Rooftop solar costs a pretty penny, but reaps big rewards

Written for Carolina News & Reporter

When Frank Knapp gets the monthly electric bill for his business, he sits down at his desk and does a little happy math.

First, he checks out how much SCE&G charged for heating or cooling his Columbia office building. Then he subtracts the dollar amount in solar credits he earned from his rooftop solar installation. In February, his $215.12 bill was decreased by $116.

A quick calculation, and Knapp figured out he saved 54 percent on his power bill for the month.

“Nobody wants to pay more than they have to for energy,” Knapp said. On average, he saves 50 percent per month on his electric bill. In January, he saved 125 percent on electricity.

Knapp, the president and CEO of the S.C. Small Business Chamber of Commerce, is a solar evangelist. Environmental protest signs adorn his walls and photos with Democratic politicians sit in frames.

As CEO of the small business chamber, Knapp works with utilities to put more solar energy on the grid, but it’s an uphill battle.

“There has always been a perverse incentive for utility companies not to encourage energy compensation,” he said. “SCE&G has to be prodded to do it. Duke was prodded to do it.”

Solar energy has been on an upswing since then Gov. Nikki Haley signed a solar bill in 2014.

The bill opened the state to solar energy, bringing in jobs and investments from private companies. It also allowed for solar financing so homeowners could purchase rooftop installations with a loan, in the same way a new car is financed.

Jens Pierre D’Autel installed solar panels on his roof in November. A door-to-door salesman for Utah-based company Sunrun knocked on his girlfriend’s door. D’Autel’s girlfriend wasn’t interested, but he was. By the end of January, he was connected to his co-op’s power grid and began producing energy.

D’Autel, who works in information technology for the University of South Carolina,  paid roughly $40,000 for panels on the roof of his West Columbia home through a 20-year loan. Using the federal and state tax credits he has received so far, D’Autel has already paid $6,500 on his loan.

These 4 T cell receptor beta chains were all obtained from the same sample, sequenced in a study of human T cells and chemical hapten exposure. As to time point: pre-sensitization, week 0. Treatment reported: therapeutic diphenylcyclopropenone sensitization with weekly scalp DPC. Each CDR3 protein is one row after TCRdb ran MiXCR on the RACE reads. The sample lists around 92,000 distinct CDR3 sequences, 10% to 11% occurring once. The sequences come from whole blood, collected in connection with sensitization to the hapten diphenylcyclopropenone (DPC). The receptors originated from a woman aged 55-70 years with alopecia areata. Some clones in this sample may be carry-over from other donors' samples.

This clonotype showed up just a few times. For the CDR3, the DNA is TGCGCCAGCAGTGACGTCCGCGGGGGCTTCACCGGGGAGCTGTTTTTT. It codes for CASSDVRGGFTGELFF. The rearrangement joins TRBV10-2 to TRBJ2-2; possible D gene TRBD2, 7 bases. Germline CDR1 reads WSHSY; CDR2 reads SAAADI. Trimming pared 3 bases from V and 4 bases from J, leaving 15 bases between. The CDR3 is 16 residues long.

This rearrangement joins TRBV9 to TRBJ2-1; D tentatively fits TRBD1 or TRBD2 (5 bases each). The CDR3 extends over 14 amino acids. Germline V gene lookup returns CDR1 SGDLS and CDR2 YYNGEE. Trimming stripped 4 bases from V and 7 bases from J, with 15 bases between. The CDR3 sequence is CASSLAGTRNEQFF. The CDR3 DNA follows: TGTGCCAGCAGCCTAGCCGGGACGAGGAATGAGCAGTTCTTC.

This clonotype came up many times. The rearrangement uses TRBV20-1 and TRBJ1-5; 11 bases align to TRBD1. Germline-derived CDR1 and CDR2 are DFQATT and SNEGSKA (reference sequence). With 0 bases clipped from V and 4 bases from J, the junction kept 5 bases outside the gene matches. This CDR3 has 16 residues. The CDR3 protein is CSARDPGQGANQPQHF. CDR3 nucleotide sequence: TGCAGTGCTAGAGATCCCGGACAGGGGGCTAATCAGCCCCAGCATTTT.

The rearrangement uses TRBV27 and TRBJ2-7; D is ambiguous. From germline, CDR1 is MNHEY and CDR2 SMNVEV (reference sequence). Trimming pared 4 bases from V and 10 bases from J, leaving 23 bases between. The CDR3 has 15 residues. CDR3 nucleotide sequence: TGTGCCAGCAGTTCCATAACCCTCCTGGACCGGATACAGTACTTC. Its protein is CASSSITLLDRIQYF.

D’Autel can monitor how much energy he is producing with a mobile app connected to his metering box. Since installing about seven weeks ago, his energy intake is roughly equal to planting 40 trees and removing 1,500 pounds of CO2.


Carbon dioxide, or CO2, is a gas emission that is harmful to the environment. Everything from cows, to cars, to our own breaths emit COinto the atmosphere. It’s a greenhouse gas, which means it gets trapped in the atmosphere and contributes to heating up the planet. According to the Mother Nature Network, humans release about 30 billions tons of COevery year.

“It shows me how much the panels are producing,” D’Autel said of the app. “You know, when the clouds roll in it goes down.”

The intermittency of solar energy makes it unreliable. Homeowners with panels have to stay plugged into the power grid. On cloudy days or at night, most homes have to switch back to electricity.Screen-Shot-2019-03-27-at-2.02.03-PM.png

As part of the 2014 energy bill, utility companies are legally required to buy solar energy from homeowners in exchange for electricity during low-producing intervals. Known as net-metering, utilities buy solar energy from homeowners in the form of a credit on their bill. It’s how Knapp saved more than $100 last month.

Currently, an artificial cap is placed on net metering. When utilities reach 2 percent of solar energy in their portfolio, they don’t have to buy the renewable power from homeowners at the competitive rate.

“Once you hit that cap, there is not enough incentive [to install rooftop] because utilities control those rates,” said. Tommy Gardiner, communications director for Conservation Voters of South Carolina.

A bill under debate in the Senate would extend the cap on solar for two more years, protecting the financial incentive to buy solar.

The price of installations is still a roadblock for many people, but advances in the technology, including batteries, are making a fully-solar household a reality.

“Is it worth it? Psh, yeah!” Knapp said.

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